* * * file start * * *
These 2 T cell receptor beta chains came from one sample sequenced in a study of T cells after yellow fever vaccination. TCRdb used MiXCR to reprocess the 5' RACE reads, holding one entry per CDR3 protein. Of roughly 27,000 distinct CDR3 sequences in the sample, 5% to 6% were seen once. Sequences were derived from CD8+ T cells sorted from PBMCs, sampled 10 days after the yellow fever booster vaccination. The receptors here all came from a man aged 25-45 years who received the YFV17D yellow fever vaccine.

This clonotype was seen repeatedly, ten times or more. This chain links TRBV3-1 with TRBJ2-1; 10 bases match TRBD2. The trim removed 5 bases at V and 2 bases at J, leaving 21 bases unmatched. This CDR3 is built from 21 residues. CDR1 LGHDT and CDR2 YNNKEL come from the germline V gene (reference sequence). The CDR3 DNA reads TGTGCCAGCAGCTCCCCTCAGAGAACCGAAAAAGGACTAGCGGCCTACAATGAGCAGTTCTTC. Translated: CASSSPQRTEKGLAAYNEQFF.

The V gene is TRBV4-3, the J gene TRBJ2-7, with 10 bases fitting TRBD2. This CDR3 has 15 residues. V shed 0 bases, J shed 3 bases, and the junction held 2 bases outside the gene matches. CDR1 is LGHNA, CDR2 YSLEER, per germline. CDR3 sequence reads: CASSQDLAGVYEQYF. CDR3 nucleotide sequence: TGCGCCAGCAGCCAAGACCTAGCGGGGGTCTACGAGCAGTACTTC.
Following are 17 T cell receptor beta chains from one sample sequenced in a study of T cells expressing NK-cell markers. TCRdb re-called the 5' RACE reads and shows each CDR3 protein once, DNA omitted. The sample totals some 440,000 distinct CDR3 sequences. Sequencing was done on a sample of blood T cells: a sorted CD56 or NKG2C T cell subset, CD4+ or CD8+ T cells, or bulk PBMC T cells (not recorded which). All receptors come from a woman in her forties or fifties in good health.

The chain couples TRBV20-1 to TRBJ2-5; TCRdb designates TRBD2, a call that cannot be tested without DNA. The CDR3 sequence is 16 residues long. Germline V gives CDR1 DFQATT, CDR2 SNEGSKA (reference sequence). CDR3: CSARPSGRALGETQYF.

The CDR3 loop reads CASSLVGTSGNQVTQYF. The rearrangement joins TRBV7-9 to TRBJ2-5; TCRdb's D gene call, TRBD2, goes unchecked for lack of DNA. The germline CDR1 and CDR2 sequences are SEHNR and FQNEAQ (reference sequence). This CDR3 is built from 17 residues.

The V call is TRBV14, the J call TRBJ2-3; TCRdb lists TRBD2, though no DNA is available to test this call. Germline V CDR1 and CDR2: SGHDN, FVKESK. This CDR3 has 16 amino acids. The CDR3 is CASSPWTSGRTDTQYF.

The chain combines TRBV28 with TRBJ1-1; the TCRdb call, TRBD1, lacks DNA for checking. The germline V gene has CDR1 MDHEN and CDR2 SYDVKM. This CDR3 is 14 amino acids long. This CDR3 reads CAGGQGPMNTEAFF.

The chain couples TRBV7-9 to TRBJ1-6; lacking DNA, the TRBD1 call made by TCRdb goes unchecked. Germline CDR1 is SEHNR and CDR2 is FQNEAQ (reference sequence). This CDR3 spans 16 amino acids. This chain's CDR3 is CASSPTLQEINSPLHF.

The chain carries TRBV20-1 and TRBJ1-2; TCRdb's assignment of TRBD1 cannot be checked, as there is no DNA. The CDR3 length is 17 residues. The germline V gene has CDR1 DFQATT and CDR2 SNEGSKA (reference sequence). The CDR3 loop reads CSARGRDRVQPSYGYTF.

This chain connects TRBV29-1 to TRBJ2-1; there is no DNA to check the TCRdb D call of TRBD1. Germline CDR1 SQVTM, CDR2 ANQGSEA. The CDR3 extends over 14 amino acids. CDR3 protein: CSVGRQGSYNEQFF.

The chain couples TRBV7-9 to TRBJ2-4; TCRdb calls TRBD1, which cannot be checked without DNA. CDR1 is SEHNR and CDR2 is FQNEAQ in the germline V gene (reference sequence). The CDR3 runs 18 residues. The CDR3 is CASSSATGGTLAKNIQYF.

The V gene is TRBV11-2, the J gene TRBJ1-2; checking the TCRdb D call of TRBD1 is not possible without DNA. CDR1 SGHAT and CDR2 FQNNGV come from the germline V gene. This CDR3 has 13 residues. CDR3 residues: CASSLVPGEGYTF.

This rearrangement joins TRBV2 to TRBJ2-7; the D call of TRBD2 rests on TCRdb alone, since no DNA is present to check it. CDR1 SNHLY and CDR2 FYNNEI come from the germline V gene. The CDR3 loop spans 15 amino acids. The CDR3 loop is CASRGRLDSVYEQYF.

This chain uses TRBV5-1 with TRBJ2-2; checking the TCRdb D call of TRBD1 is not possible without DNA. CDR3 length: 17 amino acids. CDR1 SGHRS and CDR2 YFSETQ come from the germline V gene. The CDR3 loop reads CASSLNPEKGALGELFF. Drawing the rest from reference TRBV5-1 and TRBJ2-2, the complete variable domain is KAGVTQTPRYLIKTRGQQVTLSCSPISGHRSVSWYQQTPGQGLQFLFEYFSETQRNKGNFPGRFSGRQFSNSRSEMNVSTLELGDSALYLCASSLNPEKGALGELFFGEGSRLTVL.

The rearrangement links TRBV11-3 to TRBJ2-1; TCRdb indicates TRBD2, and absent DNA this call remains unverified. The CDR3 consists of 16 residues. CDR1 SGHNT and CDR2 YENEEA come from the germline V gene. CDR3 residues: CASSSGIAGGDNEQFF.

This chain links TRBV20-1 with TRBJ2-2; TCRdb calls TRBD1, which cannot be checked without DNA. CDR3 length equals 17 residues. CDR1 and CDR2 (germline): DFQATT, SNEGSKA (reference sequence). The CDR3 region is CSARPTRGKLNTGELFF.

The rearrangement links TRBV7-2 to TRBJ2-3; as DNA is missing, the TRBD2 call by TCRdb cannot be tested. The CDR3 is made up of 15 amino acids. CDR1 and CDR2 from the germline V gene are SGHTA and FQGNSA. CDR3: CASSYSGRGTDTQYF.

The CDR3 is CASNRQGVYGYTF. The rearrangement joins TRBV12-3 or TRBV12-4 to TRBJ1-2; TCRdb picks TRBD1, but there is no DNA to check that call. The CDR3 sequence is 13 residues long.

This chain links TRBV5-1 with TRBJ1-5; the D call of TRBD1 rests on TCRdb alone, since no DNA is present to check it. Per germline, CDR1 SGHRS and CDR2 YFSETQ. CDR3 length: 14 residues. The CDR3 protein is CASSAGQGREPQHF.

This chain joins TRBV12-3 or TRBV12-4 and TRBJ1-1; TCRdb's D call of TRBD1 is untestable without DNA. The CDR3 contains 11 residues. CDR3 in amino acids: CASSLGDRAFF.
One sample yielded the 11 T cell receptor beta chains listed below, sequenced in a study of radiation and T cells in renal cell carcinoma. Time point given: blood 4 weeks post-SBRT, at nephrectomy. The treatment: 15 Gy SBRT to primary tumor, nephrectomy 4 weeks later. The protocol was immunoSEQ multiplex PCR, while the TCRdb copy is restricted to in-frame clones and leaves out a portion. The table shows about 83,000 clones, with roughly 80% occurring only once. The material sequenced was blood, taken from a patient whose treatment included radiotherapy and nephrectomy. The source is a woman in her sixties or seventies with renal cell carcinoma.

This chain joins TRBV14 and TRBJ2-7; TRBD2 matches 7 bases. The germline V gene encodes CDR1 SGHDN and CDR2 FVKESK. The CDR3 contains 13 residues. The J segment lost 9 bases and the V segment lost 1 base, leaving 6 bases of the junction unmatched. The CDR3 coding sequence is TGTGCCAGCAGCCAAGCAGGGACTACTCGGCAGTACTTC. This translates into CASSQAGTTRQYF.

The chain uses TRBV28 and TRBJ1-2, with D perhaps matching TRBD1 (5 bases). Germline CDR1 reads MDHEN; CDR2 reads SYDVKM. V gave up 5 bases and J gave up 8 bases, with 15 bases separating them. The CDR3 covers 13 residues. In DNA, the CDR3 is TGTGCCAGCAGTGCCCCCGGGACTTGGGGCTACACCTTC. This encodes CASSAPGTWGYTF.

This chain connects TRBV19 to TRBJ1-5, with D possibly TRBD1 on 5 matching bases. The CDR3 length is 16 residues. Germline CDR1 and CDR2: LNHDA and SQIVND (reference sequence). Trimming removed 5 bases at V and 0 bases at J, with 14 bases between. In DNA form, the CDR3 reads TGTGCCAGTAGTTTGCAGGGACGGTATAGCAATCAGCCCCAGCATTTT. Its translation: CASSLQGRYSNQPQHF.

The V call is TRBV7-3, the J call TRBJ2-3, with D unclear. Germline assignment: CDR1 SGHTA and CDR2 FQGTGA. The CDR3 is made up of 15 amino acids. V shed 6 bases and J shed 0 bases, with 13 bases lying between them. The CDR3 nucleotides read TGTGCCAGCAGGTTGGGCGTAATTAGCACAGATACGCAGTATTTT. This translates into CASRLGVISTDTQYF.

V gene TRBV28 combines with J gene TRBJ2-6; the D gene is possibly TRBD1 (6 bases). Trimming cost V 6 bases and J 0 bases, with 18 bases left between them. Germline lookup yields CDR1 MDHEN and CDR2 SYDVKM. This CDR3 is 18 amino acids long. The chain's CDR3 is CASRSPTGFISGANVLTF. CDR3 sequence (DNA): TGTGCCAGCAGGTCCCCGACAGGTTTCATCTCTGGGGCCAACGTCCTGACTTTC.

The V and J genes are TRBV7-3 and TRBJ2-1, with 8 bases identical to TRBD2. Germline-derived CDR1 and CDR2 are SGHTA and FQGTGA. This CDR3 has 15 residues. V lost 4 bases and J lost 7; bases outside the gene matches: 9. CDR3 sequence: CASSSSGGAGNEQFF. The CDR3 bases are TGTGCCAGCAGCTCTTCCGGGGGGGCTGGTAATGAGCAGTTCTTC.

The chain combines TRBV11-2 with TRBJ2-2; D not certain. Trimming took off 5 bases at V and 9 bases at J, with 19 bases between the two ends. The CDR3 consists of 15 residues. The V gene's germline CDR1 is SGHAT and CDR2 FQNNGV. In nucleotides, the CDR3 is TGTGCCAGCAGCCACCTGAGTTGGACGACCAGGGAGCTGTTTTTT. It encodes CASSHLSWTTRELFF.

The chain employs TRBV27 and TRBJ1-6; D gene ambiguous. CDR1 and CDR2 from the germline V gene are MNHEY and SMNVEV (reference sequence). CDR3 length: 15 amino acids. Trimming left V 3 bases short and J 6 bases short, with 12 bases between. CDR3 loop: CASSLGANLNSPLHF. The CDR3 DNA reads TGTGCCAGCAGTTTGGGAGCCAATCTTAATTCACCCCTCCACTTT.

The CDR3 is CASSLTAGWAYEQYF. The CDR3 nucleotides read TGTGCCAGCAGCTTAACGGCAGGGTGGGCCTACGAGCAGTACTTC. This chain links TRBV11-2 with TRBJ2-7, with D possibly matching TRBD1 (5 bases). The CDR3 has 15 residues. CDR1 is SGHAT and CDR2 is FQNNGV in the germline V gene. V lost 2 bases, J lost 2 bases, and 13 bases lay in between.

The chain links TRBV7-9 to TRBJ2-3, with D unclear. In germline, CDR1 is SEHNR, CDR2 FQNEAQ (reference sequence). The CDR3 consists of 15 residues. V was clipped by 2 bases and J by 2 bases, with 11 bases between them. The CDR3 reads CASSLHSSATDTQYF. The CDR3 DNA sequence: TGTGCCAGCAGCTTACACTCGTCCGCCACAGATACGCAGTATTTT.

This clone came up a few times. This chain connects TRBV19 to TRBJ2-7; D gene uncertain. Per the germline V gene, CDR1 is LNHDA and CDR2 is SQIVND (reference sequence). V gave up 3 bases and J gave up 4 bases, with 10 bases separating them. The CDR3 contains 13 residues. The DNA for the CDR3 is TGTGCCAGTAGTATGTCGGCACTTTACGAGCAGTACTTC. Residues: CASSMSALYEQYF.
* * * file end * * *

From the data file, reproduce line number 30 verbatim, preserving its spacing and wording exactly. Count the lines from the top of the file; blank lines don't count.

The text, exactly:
The chain employs TRBV27 and TRBJ1-6; D gene ambiguous. CDR1 and CDR2 from the germline V gene are MNHEY and SMNVEV (reference sequence). CDR3 length: 15 amino acids. Trimming left V 3 bases short and J 6 bases short, with 12 bases between. CDR3 loop: CASSLGANLNSPLHF. The CDR3 DNA reads TGTGCCAGCAGTTTGGGAGCCAATCTTAATTCACCCCTCCACTTT.